The medical profession eagerly adopted 3D printing for a number of uses, such as printing prosthetics. Traditional professionally made prosthetics can be expensive, but a 3D printer could make a prosthetic hand for as little as $50 [source: Amputee Coalition]. Similarly, Walter Reed Army Medical Center has used 3D printing to produce models that surgeons can use as a guide for facial reconstructive surgery [source: King]. Several professional 3D printer manufacturers sell machines specifically designed for dental work.


Aerospace Engineering Applications

Engineers in the aerospace industry incorporate 3D printing to help test and improve its designs as well as to show off how well they work [source: Gordon]. Research company EADS has an even bolder ambition for 3D printing: to manufacture aircraft parts themselves, including an entire wing for a large airplane. EADS researchers see this as a green technology, believing 3D printed wings will reduce an airplane's weight and, thus, reduce its fuel usage. This could cut carbon-dioxide emissions and the airline around $3,000 over the course of a year. [source: The Economist]

Artistic Applications

3D printing also has some interesting aesthetic applications. Designers and artists are using it in creative ways to produce art, fashion and furniture. Graphic artist Torolf Sauermann has created colorful geometric sculptures using 3D printing [source: Jotero GbR].

Freedom of Creation (FOC), a company in the Netherlands, sold 3D printed products made from laser-sintered polyamide, including lighting with intricate geometric designs and clothing designs consisting of interlocking plastic rings that resemble chain mail. FOC also has a number of corporate clients using its design and print services, including Philips, Nokia, Nike, Asics, and Hyundai [source: FOC].

Culinary Applications

A tastier application of 3D printing technology comes from the chocolate industry, which has developed machines that can create unique confectionary items. Although unsuitable for mass production, 3D printers can make computer-designed objects as prototypes, or just as unique, customized treats [source: Ooi].

Looking for something a little more savory? You can use 3D printers to create many types of food — it has to be something you can puree to get it into the machine — but you can make burgers with 3D printing. One thing to note: Printed food has a different texture than traditional food [source: Houser].


The Cost of 3D Printing

Historically, 3D printing has been an expensive technology. PTCAM's SLA, described earlier in the article, cost more than $250,000; the liquid plastic costs about $800 per gallon. Organizations that owned this type of equipment might sell stereolithography services to others or allow companies to purchase blocks of time to use the equipment.

Today, many large industrial AM machines are still pricey, though less so than before. For example, in September 2019, 3D Systems' ProJet CPX 3000MJP 3600 was selling for less than $100,000 and could produce models in high definition up to 11.75 inches by 7.3 inches by 8 inches (298 millimeters by 185 millimeters by 203 millimeters) [sources: BasTech].


A Waste of Precious Energy?

In addition to price, there are some other drawbacks with 3D printers. They use a lot of energy, about 100 times as much electrical energy as regular manufacturing. Researchers also found that they can emit a lot of carcinogenic particles and volatile organic compounds, particularly when used in a small space such as a home.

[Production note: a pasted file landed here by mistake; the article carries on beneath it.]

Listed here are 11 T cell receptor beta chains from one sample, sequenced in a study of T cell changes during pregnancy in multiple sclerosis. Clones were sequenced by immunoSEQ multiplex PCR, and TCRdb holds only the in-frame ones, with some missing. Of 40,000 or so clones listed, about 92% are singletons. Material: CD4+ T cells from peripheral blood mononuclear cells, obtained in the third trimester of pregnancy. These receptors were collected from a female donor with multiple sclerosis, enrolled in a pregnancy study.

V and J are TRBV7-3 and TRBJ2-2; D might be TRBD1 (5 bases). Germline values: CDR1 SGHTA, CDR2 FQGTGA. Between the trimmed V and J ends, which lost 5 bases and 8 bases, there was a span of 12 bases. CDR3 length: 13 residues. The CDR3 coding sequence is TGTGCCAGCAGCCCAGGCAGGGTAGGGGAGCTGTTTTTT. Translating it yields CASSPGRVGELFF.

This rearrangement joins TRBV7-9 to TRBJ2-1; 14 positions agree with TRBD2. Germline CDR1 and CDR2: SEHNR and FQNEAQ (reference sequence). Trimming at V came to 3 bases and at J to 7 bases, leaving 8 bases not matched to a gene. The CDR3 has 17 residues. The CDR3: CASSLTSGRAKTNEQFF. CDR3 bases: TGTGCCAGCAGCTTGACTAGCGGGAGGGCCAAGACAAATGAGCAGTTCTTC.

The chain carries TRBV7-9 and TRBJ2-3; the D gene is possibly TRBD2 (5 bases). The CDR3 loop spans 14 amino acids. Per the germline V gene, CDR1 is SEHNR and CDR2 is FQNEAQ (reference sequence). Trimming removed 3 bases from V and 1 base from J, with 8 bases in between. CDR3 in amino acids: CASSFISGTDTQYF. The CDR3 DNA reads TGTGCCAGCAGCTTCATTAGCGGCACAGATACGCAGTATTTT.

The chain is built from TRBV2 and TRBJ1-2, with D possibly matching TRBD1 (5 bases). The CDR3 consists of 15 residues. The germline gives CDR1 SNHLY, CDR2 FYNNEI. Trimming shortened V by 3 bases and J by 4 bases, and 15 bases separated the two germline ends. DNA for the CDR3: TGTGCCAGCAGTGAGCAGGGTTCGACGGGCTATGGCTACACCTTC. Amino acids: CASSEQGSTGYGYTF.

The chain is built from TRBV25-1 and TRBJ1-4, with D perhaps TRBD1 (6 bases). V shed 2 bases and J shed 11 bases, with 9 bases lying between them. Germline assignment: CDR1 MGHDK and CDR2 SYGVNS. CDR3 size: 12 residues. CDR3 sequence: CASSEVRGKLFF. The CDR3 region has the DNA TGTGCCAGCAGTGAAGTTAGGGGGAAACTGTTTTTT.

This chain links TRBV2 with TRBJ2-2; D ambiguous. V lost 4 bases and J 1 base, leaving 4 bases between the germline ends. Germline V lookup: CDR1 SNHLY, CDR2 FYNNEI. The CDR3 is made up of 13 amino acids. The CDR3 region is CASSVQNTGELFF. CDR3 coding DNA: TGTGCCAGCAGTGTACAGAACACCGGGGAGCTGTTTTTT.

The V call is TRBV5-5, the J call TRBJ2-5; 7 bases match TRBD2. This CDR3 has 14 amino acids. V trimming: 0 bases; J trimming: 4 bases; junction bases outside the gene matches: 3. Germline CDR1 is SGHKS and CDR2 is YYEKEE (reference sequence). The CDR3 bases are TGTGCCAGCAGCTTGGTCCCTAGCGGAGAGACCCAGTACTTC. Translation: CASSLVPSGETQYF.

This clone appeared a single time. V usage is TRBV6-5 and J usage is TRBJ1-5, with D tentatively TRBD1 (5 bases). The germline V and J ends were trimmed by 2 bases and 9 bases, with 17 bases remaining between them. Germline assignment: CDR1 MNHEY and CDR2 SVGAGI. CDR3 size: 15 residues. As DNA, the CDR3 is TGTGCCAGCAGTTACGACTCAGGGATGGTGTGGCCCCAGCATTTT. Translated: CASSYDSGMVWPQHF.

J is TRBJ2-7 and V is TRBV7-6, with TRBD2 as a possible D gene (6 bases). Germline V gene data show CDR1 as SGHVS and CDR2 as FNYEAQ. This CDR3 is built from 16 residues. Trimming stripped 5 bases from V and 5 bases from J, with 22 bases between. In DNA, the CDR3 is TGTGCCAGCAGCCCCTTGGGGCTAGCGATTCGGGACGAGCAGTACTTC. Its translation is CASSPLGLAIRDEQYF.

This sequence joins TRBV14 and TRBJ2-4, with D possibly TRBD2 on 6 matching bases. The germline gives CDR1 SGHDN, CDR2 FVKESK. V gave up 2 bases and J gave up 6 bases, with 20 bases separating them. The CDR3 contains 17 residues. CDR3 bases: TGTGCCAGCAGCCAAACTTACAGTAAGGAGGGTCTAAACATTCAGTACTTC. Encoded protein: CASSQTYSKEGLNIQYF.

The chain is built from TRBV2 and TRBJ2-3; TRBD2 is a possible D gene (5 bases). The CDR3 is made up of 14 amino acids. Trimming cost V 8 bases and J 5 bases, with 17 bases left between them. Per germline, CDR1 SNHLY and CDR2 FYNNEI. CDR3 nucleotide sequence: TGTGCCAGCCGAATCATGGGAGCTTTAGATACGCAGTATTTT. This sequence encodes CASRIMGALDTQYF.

The plastic used for most 3D projects also has its own problems. Plastic remnants from 3D projects likely will end up in landfills and contribute to Earth's crisis with disposable plastic. Furthermore, plastic's strength varies and may not be best for all component parts of a project. 3D printers are also slow and a project could take several days or hours to print [source: 3-D Insider].


More Controversial Than Ceramic or Aluminum

It is likely that many of these problems will be remedied over time, as the technology improves. But other problems may persist. For instance, people have already made guns using 3D printers, including one man who was denied a gun permit earlier. Can steps be taken to prevent people from using 3D printers to make guns, knives and other weapons?

There is also concern about copyright violations. People could get hold of blueprints and print an object rather than purchasing it from the patent or copyright holder. It may be difficult for a patent holder to track down the person (or hundreds of people) who print something patented and claim copyright infringements.

3D Printing at Home

homemade 3D printer, CeBit fair, Germany
Students from the Goethesschule High School present their homemade 3D printer at the 2015 CeBIT technology trade fair in Hanover, Germany. Sean Gallup/Getty Images

Although it's still not commonplace, 3D printers are showing up in more homes, libraries, schools, and makerspaces. Prices for these machines have also decreased as the technology matures. For example, as of 2024, a MakerBot Replicator Mini+ starts at $1,375. The company sells small spools of its PLA material in 12 standard and limited-edition colors (glow-in-the-dark, anyone?) for an extra charge.

If you don't want to splurge on a machine for home use, you could always build one yourself. For example, physicist and blogger Windell Oskay built his own 3-D printer in 2007 that fabricates objects from sugar using a sintering approach. The project, called CandyFab, has a dedicated website at Although the project has shut down, you can still read about it and how he made it work.

For a more professional approach, you can purchase 3D printing services instead. These services allow you to send in your own CAD file and get back a high-quality production of your object or objects created by an industrial 3D printer. Online companies that offer 3D printing services include Shapeways and Ponoko. These sites also give you the option of setting up an online store, allowing you to make money when others purchase 3D prints of your design. [source: Shapeways, Ponoko]

Although a low-cost version has yet to come about, 3D printing continues to offer better print quality at a cheaper price. Perhaps in the future these machines will be commonplace tools used to remedy everyday problems like printing a new house-key instead of driving to the hardware store for a replacement.

Lots More Information